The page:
in abandoned Federal barracks in this vicinity. The Trinity Episcopal
40. THE MOUTH OF PIMMIT RUN
Church, now located at South Wayne Street and Columbia Pike, is the
North Glebe Road before the Chain Bridge
Thomas Lee patented land in this area in 1719. Here at the head of nav-
igation of the Potomac River, he established an official tobacco inspec- 43. JOHN BALL HOUSE
tion warehouse in 1742, the beginning of Arlington’s first industrial 5620 3rd Street, South
complex. After 1794, Philip Richard Fendall and Lewis Hipkins, then In 1742, John Ball received a 166-acre land grant from Lord Fairfax and
owners of 200 acres in the Pimmit Run region, built a grist mill, brewery, became one of the first settlers in this area. The oldest portion of the
distillery, cooper and blacksmith shops, and other structures. After 1815 present house is a one-and-a-half 18th century log cabin that was proba-
a cloth mill, woolen factory, and paper mill were established along the bly built by John Ball. In 1772. six years after Ball’s death, the property
Run, later to be abandoned. In the 1890’s the Columbia Light and Power was acquired by William Carlin, once George Washington’s tailor. The
Company used Pimmit Run to generate electricity. Stone from nearby Carlin family was associated with this area for over a century there after
quarries was loaded on scows moored to the iron rings that can still be the two-story portion of the house was added about 1885. In 1975, Mrs.
seen embedded in the rocks below. Marian Sellers, the last private owner, donated this structure to the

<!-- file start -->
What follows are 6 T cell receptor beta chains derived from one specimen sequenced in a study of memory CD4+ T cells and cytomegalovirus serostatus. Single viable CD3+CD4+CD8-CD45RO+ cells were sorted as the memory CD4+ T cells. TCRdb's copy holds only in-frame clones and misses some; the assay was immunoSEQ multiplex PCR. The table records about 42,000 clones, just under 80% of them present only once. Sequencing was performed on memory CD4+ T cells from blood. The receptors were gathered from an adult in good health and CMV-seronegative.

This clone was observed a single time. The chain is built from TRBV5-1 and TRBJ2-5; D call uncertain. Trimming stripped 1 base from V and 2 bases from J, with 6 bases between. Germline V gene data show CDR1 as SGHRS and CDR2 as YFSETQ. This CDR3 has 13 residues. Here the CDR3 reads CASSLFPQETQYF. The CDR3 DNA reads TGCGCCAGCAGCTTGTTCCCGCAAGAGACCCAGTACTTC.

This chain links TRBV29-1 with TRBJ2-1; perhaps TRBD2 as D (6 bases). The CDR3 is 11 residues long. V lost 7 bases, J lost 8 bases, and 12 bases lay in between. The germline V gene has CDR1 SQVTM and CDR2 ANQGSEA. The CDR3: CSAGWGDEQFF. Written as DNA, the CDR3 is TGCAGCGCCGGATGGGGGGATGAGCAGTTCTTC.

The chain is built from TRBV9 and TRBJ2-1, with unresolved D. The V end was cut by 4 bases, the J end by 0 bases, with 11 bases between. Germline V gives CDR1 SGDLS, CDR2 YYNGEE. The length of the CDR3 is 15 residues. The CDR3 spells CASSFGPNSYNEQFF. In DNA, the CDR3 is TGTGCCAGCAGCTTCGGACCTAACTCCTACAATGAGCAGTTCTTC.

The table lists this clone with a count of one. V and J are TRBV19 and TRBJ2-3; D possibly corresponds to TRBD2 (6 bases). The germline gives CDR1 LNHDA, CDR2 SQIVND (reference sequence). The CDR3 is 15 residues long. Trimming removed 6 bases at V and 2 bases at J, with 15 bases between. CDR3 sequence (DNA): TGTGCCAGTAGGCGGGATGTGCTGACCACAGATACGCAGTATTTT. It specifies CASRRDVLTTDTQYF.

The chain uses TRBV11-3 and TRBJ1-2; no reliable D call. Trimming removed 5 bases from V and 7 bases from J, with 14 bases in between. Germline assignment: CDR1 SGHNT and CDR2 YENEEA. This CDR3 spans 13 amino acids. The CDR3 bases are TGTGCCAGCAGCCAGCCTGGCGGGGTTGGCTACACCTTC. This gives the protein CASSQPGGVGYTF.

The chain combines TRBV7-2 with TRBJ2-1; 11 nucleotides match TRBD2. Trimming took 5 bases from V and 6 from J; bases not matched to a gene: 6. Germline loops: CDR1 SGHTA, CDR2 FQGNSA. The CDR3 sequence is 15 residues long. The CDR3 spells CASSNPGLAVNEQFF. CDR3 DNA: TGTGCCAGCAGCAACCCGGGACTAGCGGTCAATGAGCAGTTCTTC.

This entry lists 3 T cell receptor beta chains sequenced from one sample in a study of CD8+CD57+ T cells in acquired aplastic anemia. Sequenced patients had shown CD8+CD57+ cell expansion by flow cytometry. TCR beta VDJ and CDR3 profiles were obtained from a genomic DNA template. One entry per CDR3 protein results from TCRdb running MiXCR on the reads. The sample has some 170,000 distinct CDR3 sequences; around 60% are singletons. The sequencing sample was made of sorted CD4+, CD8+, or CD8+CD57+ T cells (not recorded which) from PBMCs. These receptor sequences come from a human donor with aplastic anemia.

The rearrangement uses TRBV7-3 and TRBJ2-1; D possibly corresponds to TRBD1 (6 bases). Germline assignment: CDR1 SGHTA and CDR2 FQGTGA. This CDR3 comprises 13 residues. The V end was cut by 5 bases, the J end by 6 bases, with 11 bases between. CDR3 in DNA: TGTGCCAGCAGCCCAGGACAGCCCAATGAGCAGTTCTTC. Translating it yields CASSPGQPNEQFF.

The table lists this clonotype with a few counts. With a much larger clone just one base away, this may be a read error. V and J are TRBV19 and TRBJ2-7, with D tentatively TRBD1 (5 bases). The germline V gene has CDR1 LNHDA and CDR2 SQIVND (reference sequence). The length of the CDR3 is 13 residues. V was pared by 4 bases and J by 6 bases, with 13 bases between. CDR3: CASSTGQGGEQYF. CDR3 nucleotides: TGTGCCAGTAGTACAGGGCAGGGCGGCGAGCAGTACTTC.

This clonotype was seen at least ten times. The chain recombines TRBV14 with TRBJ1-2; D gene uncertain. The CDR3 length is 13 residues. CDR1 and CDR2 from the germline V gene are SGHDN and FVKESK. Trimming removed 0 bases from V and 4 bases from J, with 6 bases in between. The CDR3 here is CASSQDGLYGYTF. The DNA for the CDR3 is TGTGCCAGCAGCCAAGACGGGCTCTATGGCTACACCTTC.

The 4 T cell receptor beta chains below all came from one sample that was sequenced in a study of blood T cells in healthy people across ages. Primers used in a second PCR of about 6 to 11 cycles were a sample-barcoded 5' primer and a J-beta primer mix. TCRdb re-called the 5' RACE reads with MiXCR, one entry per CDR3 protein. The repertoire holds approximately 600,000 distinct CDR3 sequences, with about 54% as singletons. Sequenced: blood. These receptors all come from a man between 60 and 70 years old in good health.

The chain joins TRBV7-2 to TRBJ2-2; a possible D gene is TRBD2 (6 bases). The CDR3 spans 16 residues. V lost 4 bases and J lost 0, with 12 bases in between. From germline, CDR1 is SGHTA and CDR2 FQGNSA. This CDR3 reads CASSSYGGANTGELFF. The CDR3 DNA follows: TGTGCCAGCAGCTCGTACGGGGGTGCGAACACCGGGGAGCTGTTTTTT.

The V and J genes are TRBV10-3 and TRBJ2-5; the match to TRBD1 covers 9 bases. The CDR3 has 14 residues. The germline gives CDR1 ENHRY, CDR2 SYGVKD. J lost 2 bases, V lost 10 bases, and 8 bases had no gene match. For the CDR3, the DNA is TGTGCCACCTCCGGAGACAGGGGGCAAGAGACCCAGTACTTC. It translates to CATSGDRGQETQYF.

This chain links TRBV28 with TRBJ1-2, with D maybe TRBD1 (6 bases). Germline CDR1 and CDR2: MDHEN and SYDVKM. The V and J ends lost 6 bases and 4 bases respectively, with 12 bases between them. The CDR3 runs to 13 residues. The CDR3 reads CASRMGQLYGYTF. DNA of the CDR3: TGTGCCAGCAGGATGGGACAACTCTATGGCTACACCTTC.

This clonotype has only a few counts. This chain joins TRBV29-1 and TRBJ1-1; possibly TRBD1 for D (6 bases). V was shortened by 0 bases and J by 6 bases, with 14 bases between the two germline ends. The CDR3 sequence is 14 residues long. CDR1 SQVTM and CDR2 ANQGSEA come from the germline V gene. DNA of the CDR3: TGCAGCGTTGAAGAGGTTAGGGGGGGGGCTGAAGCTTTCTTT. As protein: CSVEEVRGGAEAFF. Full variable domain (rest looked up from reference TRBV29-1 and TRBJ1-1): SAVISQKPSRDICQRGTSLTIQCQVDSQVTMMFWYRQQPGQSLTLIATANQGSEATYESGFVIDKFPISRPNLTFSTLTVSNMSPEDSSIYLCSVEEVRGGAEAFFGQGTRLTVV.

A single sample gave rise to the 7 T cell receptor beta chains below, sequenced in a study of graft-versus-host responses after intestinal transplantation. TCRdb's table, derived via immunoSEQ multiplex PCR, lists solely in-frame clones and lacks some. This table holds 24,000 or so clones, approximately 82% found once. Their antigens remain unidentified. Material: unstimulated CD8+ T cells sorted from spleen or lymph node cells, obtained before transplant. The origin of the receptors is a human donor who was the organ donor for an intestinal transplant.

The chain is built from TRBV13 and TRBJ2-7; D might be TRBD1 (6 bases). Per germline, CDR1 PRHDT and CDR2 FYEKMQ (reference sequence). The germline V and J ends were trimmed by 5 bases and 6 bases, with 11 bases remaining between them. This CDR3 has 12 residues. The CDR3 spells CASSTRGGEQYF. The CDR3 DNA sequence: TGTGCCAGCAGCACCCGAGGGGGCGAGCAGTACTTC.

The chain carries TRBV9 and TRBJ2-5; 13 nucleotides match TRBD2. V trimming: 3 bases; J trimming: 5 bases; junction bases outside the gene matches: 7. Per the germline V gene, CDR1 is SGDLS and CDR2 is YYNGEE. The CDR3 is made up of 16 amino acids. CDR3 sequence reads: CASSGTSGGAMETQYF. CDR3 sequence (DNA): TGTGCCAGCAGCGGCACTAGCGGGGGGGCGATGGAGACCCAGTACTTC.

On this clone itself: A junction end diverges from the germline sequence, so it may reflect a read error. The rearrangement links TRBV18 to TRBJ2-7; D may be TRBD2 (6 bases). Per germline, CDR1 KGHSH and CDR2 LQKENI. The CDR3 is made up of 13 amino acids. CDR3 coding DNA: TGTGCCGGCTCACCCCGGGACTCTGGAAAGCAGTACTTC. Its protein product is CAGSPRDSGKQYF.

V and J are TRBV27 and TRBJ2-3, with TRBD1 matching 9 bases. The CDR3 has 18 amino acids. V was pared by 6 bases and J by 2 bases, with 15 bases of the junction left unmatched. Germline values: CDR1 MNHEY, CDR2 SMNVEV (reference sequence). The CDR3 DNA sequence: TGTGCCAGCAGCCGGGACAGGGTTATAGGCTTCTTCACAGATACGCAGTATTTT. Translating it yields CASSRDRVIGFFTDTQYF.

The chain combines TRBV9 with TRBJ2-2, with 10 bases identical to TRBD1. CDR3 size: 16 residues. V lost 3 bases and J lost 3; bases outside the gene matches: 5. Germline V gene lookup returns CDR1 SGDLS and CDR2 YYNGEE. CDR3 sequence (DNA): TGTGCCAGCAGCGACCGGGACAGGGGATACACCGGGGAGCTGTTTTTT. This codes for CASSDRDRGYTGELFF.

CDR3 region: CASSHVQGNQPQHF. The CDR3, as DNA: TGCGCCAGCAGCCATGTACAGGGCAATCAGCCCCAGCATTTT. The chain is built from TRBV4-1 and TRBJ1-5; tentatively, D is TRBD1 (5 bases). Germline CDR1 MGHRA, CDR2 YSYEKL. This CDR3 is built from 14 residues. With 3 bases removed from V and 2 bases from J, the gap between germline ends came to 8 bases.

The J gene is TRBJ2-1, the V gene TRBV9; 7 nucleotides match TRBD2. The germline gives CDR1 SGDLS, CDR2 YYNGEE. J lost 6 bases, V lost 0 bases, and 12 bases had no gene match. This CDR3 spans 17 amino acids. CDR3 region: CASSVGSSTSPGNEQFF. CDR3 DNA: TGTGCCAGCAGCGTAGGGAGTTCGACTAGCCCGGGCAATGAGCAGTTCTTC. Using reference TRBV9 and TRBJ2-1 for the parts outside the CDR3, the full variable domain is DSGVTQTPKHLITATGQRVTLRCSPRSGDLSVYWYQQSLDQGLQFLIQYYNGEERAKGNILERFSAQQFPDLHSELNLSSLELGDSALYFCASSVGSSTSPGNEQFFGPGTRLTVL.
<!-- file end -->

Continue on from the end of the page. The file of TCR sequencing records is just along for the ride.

Arlington Historical Society.
44. CHAIN BRIDGE 47. WALKER CHAPEL
Chain Bridge (Virginia end) 4102 North Glebe Road.
In 1797, the merchants of Georgetown built here the first bridge over the Walker Chapel, a small frame country church of the Mount Olivet Circuit,
Potomac River in order to compete with the Virginia port of Alexandria. was dedicated at this location on July 18,1876. It was named in honor of the
The falls Bridge allowed trade from the “upper country” of Virginia to Walker family who donated the Walker Grave Yard as a site for the church.
move directly to Georgetown over the Georgetown-Leesburg road. After A new frame church was built nearby in 1903 although the original chapel
the first two bridges were destroyed by floods, a chain suspension bridge, structure continued in use as a Sunday School until its demolition in 1930.
considered a marvel of engineering with a span of 128 feet between stone The present building dates from 1959. The earliest recorded burial in the
towers, was built in 1808. Although this bridge has been replaced by adjacent cemetery was that of David Walker, who died in 1848.
other forms of construction, the popular name Chain Bridge continues to
48. OLD BALL FAMILY BURIAL GROUND
be used. The present bridge was built following the flood of 1936.
Washington Boulevard between North Lincoln Street and North Kirkwood Road